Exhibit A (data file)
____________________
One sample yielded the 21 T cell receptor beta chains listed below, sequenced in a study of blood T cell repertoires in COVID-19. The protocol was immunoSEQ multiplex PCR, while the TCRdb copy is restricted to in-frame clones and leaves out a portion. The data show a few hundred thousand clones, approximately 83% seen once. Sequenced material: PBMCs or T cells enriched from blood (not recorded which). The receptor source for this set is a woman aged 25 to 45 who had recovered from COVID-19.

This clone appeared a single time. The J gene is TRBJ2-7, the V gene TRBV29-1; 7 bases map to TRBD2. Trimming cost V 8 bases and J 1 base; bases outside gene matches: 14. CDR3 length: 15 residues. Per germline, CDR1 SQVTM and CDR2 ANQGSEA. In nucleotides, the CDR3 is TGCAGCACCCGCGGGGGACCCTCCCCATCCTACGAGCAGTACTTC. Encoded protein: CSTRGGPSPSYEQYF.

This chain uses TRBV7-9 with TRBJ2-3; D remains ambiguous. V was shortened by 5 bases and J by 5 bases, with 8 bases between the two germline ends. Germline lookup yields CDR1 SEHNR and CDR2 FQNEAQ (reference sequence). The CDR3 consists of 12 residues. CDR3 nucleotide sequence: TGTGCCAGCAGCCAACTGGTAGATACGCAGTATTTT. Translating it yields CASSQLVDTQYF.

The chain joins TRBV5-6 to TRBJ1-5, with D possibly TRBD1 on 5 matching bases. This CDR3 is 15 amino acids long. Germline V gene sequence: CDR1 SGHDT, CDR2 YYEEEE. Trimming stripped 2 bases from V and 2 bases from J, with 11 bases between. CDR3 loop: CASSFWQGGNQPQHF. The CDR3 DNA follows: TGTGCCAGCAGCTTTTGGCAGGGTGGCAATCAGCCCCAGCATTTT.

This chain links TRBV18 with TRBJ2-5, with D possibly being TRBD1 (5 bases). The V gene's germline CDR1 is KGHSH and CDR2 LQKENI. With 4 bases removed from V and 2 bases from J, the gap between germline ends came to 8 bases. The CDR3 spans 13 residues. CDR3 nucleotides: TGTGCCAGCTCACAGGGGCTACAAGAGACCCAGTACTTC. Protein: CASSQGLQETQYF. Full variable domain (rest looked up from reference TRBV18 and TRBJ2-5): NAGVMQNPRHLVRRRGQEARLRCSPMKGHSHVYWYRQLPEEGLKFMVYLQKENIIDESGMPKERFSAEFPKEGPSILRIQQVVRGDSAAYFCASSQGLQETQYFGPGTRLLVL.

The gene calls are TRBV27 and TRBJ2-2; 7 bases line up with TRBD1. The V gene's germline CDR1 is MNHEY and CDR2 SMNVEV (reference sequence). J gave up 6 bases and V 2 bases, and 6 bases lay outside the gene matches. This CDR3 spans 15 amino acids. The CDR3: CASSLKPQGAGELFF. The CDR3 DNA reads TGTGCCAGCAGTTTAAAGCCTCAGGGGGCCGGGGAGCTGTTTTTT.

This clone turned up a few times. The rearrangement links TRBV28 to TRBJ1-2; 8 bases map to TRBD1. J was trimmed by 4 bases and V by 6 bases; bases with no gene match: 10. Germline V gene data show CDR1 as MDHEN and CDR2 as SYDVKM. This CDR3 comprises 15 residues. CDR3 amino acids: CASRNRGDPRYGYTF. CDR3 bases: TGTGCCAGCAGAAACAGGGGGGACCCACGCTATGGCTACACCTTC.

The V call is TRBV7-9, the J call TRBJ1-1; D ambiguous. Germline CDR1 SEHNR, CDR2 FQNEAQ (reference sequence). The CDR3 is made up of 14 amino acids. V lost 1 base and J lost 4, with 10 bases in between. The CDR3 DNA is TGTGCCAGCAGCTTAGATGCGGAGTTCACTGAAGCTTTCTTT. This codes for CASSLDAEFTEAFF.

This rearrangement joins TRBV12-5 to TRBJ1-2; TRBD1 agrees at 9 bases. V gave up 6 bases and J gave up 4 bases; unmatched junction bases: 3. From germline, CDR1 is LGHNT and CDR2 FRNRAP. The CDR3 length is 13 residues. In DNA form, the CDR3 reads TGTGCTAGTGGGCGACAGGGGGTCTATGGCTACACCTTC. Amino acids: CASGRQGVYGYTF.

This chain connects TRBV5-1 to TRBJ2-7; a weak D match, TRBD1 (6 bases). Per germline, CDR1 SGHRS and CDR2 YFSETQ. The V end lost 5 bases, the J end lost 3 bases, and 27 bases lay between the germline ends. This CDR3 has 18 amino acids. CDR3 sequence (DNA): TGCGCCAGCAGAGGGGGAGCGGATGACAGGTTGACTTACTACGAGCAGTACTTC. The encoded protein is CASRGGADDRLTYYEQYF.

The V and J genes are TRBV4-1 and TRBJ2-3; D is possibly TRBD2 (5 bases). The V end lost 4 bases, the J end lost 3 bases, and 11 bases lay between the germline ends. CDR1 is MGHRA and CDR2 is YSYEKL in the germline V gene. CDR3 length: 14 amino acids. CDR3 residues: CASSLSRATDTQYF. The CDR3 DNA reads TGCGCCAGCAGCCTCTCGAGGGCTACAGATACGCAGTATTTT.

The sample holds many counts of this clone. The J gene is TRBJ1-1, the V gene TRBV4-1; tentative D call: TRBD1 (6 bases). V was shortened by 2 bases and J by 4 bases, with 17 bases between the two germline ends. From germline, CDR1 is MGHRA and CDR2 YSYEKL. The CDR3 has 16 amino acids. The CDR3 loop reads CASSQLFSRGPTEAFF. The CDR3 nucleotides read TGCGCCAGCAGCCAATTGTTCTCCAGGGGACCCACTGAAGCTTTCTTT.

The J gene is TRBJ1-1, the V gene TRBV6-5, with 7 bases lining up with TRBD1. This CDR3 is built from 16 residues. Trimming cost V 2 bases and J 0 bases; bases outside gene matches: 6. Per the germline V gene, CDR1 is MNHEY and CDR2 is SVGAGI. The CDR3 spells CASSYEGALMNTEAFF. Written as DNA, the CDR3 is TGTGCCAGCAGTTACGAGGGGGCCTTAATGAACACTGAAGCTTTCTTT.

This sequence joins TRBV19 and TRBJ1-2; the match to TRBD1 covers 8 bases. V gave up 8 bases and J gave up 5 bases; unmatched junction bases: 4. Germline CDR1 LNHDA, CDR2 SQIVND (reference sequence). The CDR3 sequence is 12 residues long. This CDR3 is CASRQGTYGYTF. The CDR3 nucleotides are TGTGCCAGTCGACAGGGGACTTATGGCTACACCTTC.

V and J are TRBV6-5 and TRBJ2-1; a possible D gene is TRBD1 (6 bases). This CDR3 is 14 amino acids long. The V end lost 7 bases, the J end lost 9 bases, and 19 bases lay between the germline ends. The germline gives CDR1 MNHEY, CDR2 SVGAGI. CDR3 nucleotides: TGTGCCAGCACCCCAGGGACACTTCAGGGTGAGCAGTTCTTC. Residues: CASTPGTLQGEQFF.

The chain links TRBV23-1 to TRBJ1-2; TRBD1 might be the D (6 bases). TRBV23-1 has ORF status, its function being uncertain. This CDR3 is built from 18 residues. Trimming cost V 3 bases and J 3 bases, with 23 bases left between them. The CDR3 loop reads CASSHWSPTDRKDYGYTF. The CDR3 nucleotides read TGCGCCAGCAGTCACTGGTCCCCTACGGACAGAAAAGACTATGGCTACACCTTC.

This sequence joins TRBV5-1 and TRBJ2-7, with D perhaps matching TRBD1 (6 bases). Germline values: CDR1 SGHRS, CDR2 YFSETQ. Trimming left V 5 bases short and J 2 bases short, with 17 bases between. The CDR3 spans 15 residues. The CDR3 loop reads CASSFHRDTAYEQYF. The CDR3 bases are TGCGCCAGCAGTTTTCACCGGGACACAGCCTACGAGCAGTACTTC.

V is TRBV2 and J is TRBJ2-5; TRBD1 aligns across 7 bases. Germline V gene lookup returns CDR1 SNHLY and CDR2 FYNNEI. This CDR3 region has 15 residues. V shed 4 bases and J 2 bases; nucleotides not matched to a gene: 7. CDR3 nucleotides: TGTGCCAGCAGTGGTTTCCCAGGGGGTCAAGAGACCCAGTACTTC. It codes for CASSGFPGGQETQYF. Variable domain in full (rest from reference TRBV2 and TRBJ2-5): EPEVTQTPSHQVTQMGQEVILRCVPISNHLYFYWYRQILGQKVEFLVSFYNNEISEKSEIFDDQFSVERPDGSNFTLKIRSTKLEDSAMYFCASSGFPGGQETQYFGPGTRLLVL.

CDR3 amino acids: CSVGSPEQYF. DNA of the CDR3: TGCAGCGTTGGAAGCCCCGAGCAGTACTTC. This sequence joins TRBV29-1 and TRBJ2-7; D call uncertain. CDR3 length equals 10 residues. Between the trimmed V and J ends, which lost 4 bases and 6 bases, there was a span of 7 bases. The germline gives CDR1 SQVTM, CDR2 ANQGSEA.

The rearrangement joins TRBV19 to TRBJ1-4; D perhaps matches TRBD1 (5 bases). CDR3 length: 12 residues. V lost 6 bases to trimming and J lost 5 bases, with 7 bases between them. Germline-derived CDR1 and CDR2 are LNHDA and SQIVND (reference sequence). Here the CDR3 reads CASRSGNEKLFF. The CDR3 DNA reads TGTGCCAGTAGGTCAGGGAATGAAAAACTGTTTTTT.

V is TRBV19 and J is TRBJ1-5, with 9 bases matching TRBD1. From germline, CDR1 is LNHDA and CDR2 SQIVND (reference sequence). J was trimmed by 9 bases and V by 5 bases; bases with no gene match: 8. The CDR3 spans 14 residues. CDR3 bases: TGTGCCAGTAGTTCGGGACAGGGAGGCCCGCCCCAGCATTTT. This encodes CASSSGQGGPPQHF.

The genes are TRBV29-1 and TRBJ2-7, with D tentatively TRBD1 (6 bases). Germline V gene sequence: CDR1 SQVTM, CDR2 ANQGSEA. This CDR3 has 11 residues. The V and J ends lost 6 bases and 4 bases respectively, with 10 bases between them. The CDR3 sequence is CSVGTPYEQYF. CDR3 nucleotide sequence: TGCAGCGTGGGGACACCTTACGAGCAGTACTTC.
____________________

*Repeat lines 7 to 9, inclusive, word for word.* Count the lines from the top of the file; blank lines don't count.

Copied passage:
This clone turned up a few times. The rearrangement links TRBV28 to TRBJ1-2; 8 bases map to TRBD1. J was trimmed by 4 bases and V by 6 bases; bases with no gene match: 10. Germline V gene data show CDR1 as MDHEN and CDR2 as SYDVKM. This CDR3 comprises 15 residues. CDR3 amino acids: CASRNRGDPRYGYTF. CDR3 bases: TGTGCCAGCAGAAACAGGGGGGACCCACGCTATGGCTACACCTTC.

The V call is TRBV7-9, the J call TRBJ1-1; D ambiguous. Germline CDR1 SEHNR, CDR2 FQNEAQ (reference sequence). The CDR3 is made up of 14 amino acids. V lost 1 base and J lost 4, with 10 bases in between. The CDR3 DNA is TGTGCCAGCAGCTTAGATGCGGAGTTCACTGAAGCTTTCTTT. This codes for CASSLDAEFTEAFF.

This rearrangement joins TRBV12-5 to TRBJ1-2; TRBD1 agrees at 9 bases. V gave up 6 bases and J gave up 4 bases; unmatched junction bases: 3. From germline, CDR1 is LGHNT and CDR2 FRNRAP. The CDR3 length is 13 residues. In DNA form, the CDR3 reads TGTGCTAGTGGGCGACAGGGGGTCTATGGCTACACCTTC. Amino acids: CASGRQGVYGYTF.